9. Clune says:

    Perfect example of how clueless we as Americans are when traveling abroad. Not to say that I’m the all – knowing, all – seeing expert traveler. I’ve noticed quite frequently that American tourists more often than not end up committing these accidental acts of insult. It just goes to show how different European culture is than the American culture we’ve grown up with.
    I traveled to London and Paris during the summer before my senior year in high school. When I first arrived I didn’t quite feel how different London was. The English would be the closest thing to American culture in Europe so the fact that I didn’t quite notice any distinct differences wasn’t much of a surprise to me. However, when we landed in France I noticed many differences. First off, the food was a very hard thing to adapt to. Being the incredibly picky eater that I am I had a very hard time with this. The meat in France practically still has a pulse when they put it in front of you. Also, they tend to eat snails, which I was never really able to warm up to. Also, it’s a rather serious insult to the chef at French restaurants if you don’t finish your meal. I managed to mess this up a few times. Another traditional French custom I had trouble accepting was the fact that there were people smoking everywhere we went. I have nothing against people who like to enjoy a quick cigarette from time to time but when there are masses of people doing it in virtually every public space it tends to become overwhelming.
    Other obvious customs that I noticed involved driving on the left side of the road and the irritating language barrier. If the French know you’re American they actually won’t speak English to you even if they in fact know how. The 18 year – old drinking age was quite the experience. I had just turned 18 the month before and actually being legal to drink was insane. It was like I had jumped 2 years ahead into the future. However it was easy to see how the reduced drinking age affected the youth and their view of drinking. It was so much more of a casual thing to them than it is to the youth in America. Maybe if we were to lessen our drinking age the youth of this country would be more casual about drinking.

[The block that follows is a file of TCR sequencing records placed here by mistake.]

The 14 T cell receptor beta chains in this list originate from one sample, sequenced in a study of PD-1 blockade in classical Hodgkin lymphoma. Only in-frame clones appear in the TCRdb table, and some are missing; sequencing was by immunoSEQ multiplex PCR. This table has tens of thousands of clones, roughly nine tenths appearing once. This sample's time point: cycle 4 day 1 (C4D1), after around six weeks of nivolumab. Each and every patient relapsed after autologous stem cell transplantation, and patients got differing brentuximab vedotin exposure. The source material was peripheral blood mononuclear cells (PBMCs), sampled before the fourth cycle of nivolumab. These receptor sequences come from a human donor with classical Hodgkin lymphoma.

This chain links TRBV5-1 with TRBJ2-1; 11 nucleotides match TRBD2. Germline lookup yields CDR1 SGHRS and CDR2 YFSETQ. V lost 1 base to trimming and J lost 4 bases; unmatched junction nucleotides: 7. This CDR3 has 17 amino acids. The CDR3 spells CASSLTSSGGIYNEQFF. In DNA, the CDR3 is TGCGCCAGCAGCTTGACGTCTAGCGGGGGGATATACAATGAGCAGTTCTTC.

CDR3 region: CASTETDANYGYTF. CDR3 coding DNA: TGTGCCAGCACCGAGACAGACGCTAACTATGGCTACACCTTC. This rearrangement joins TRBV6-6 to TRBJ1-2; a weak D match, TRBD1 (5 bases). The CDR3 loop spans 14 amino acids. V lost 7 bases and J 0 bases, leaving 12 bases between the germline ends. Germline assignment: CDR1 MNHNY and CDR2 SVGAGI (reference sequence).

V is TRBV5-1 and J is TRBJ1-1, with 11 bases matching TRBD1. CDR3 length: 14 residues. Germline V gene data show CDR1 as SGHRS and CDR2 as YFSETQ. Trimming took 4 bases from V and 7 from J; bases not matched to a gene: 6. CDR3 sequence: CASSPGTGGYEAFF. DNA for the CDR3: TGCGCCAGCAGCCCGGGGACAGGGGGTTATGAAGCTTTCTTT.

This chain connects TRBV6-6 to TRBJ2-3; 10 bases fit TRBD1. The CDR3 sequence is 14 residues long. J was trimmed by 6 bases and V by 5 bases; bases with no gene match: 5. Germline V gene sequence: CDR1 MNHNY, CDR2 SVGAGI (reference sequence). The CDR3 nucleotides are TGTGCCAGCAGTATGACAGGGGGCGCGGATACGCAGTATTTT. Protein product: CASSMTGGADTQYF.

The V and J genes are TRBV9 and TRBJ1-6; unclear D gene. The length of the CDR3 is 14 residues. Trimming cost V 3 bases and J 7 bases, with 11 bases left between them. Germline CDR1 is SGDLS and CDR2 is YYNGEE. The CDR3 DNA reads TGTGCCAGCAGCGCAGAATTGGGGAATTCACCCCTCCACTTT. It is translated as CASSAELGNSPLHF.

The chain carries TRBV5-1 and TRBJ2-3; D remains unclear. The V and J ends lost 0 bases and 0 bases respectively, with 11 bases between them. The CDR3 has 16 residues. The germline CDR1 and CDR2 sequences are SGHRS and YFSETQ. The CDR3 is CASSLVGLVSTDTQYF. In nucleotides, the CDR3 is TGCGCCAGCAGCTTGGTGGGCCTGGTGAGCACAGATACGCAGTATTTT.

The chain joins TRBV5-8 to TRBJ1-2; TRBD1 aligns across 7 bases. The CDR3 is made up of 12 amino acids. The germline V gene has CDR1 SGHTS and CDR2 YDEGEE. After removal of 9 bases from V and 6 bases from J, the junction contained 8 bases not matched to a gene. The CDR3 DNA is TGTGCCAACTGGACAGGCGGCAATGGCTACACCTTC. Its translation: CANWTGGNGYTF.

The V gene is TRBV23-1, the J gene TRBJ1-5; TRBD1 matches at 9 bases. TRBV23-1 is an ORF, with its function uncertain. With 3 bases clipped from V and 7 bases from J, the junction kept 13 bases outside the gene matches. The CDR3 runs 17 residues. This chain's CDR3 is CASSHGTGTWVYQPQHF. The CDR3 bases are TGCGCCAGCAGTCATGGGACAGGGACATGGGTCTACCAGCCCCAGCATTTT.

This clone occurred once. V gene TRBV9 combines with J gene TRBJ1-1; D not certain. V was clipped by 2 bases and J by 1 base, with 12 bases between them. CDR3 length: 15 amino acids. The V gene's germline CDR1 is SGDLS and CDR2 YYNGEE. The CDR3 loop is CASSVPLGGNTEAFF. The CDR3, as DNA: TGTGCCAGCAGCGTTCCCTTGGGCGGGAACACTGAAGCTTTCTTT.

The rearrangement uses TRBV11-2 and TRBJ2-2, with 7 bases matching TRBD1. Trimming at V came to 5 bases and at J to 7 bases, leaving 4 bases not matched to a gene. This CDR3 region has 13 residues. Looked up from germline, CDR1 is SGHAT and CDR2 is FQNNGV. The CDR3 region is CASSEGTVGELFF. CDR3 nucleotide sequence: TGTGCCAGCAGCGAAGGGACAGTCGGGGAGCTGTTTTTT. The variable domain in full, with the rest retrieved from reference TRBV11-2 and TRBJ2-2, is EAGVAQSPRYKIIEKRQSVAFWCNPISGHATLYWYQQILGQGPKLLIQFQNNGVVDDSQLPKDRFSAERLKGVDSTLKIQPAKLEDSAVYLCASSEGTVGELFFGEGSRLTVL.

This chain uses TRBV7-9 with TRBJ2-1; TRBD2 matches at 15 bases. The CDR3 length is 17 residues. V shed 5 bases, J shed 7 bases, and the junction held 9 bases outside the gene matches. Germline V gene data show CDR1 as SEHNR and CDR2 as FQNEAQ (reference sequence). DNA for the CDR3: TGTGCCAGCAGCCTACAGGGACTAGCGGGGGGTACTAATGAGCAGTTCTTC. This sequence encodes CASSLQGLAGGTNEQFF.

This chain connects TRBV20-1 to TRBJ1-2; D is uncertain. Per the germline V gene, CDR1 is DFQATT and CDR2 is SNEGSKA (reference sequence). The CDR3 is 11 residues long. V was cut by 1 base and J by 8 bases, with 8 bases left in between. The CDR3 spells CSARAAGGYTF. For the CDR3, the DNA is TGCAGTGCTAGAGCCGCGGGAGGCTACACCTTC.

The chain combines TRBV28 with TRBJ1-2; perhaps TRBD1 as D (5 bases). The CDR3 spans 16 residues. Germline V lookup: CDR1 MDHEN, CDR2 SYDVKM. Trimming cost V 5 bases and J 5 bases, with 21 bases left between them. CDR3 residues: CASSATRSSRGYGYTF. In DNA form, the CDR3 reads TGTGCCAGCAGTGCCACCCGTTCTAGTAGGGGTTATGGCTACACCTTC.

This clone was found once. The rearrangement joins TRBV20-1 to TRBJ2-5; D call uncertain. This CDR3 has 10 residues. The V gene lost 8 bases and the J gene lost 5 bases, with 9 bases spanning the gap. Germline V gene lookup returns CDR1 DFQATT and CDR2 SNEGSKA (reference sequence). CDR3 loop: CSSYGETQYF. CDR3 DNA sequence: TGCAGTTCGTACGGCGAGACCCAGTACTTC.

10. mreeg62 says:

    When I was younger my family and I did a ton of traveling, before all the boys had girls and would rather hang out with their friends than travel. When we went to Italy we road one of these trains, and I loved it, I thought it was so much fun, I was also only six though. Our family also had a very awkward situation; our train was totally open, just like the one in the picture. This was a big problem because my Dad has sleep apnea. This means that he snores in his sleep, most of the time when my dad snores it’s only a little bit of snoring, but sometimes, it sounds like a dyeing dragon. This night was one of those nights. It was like three in the morning when I woke up because of it, and I noticed that almost everyone else was awake. I felt like it was the right thing to wake up my dad and tell him what’s going on. He didn’t sleep the rest of the night because he didn’t want to leave everyone awake, but this made for a very cranky father the next day. Also when we were leaving the little room my brother jumped off of the middle bunk and ended up landing on someone that was sleeping on the ground because of my Dad. Other than this, this trip was amazing. I love going to Europe, everything is just so beautiful. We didn’t have the language problem like you did though, we have a lot of family over in Italy that also speaks English.